Steves takes this mission seriously: His small-group tours shepherd more than 30,000 travelers through Europe each year. Steves and his team of researchers will also spend a combined 350 days in Europe in 2024, meticulously updating his guidebooks. Steves compares this experience to “breathing oxygen” — and while the 68-year-old could certainly retire, he has no plans to do so any time soon.

“I’ve got too many things I want to do as a teacher, as a travel leader,” Steves said. “I get to collaborate with so many hardworking, talented colleagues. Europe is a big beat, and it’s more important than ever that Americans travel.”

Rick Steves’ guidebooks were the best-selling travel series in the U.S. in 2023. (Photo courtesy of Rick Steves’ Europe)

The benefits of culture shock

What started as a way to help folks visit Europe in a budget-friendly manner has grown into something more principled. Now, Steves’ core mission lies in encouraging readers to approach travel as a transformational experience, not just escapism.

“I think culture shock is constructive,” Steves said. “It’s the growing pains of a broadening perspective. It needs to be curated, but it should not be avoided — and that’s kind of what a good tour guide does.”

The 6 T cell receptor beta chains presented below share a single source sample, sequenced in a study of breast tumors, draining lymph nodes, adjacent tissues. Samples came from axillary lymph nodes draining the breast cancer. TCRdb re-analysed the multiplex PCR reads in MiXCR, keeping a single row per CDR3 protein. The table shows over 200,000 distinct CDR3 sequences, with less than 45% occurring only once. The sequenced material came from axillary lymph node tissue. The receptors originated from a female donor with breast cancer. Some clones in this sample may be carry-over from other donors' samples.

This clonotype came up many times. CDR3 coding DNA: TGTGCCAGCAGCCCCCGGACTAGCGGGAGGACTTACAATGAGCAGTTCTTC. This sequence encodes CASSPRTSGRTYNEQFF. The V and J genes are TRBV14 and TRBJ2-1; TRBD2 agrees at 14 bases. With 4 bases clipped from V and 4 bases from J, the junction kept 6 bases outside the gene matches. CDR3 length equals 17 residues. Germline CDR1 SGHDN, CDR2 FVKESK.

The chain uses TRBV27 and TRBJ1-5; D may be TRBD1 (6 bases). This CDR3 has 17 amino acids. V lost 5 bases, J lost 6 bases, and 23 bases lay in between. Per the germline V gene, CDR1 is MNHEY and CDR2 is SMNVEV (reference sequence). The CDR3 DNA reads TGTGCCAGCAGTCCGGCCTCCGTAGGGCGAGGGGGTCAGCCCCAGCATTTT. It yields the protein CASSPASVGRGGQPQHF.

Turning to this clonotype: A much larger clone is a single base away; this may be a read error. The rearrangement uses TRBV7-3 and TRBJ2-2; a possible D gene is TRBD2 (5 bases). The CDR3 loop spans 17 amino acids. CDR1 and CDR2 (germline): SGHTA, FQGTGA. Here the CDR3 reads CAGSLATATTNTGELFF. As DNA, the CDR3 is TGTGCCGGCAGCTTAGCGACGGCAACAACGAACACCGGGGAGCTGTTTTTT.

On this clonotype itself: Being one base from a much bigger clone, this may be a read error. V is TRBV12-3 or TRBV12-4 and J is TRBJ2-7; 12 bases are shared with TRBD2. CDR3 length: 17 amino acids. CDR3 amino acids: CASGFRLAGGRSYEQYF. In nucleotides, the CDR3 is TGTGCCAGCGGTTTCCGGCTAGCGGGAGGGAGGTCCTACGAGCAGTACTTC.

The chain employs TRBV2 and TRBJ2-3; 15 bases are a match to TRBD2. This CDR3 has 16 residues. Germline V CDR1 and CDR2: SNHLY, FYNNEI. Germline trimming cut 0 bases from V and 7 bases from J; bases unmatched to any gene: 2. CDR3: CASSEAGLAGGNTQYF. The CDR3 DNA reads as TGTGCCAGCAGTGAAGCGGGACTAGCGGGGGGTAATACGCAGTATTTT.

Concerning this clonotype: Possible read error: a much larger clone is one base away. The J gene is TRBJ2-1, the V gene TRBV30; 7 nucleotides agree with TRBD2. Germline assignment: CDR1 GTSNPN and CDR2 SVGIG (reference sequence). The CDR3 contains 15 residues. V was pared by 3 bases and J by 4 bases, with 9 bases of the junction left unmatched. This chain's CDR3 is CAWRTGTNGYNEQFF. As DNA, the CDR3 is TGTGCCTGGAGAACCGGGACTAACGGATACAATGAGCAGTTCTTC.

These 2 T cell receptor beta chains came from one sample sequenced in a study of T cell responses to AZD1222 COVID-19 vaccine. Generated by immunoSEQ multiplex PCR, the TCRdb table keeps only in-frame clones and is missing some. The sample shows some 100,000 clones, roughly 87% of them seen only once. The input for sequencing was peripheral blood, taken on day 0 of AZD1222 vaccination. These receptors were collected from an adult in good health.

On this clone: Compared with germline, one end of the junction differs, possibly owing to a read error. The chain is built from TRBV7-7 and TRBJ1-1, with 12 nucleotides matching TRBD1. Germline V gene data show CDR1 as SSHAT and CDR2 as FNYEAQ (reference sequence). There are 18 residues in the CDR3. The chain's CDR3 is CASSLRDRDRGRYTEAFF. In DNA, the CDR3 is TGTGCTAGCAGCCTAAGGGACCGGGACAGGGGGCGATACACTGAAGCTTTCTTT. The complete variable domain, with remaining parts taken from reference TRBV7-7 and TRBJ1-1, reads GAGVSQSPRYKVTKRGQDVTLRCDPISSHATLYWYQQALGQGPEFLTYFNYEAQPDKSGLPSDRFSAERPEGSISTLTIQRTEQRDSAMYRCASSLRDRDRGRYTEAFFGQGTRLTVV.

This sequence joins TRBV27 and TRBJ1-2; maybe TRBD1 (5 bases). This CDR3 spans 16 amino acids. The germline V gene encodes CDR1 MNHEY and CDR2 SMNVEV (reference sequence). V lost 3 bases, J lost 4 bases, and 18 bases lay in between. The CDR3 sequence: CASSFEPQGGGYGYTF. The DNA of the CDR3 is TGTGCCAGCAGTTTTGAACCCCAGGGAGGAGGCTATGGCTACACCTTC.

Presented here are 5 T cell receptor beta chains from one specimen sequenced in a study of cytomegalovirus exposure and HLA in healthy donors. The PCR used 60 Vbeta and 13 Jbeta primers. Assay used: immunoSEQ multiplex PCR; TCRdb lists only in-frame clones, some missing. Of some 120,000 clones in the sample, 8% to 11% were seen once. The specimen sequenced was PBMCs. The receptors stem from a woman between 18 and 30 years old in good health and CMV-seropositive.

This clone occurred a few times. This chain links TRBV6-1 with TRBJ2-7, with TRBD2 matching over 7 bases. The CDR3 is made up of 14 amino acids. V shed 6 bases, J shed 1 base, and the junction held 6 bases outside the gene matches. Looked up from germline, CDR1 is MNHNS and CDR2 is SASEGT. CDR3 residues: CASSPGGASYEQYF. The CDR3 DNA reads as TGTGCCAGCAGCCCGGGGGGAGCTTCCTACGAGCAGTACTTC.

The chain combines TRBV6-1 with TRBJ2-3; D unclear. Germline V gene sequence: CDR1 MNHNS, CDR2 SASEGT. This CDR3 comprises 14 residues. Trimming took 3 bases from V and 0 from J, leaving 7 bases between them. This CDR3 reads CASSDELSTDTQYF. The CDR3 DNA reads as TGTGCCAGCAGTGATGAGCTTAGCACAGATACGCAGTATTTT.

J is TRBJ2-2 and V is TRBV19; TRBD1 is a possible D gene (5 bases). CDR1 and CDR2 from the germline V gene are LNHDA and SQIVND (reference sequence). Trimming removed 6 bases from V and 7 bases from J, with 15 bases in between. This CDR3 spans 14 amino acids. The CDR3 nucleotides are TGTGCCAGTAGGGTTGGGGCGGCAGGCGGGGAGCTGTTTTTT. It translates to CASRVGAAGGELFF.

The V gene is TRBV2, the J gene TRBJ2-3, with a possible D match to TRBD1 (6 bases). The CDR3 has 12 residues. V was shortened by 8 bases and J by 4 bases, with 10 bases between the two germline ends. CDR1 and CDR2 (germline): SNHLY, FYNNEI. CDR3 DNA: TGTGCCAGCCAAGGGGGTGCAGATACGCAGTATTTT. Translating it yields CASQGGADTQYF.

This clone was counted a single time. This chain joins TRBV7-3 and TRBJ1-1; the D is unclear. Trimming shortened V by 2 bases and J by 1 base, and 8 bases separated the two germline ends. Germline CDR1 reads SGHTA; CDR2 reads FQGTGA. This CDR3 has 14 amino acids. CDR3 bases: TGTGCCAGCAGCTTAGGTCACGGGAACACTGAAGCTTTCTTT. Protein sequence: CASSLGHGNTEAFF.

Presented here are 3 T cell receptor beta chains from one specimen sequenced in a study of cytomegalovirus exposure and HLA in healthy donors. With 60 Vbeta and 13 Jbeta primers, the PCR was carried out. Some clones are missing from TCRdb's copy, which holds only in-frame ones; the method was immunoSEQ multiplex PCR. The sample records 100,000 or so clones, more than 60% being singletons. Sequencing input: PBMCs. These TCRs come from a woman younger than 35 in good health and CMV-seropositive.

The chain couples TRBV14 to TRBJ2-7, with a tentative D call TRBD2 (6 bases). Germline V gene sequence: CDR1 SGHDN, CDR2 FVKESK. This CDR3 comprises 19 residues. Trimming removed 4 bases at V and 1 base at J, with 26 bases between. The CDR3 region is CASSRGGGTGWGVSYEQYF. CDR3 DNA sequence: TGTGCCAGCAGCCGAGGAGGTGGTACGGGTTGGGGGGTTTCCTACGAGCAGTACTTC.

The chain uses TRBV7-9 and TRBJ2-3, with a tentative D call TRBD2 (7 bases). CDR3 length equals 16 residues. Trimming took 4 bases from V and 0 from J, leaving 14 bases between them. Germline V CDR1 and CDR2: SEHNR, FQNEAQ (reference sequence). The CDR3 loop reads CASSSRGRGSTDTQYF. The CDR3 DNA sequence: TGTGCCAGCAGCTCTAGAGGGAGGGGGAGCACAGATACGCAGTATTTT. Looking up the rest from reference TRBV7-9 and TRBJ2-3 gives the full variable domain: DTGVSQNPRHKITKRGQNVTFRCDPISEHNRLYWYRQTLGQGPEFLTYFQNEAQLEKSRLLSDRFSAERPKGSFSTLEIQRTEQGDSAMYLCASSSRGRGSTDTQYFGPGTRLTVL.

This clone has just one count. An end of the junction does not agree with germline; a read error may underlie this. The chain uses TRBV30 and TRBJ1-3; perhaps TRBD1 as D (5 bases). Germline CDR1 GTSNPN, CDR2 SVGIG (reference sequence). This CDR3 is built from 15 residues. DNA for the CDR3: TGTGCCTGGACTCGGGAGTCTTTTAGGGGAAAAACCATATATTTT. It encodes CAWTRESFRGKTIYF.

Steves sees the evolution of his work as a pyramid, akin to Maslow’s “hierarchy of needs, but for the traveler.” His first decade corresponded to the bottom tier, or the bare necessities: how to budget, catch a train, stay healthy, pack light and so on. The next tier is reserved for culture, art and history. But the pyramid’s pinnacle is what Steves refers to as “travel as a political act.”

In Steves’ view, travel is a matter of stewardship. Life is short and money is limited — so why not spend those resources ethically? Patronizing family-owned businesses supports local economies, and choosing trains over cars or planes is more energy efficient. Moreover, choosing to interrogate and embrace cultural differences might just make someone “more inclined to build bridges and less inclined to build walls.”

This doesn’t mean forgoing comfort: While Steves’ earliest books were designed for shoestring budgets, he’s broadened his focus to accommodate the occasional splurge. But at the same time, he encourages all who are “blessed enough to travel” to question their own ethnocentric tendencies.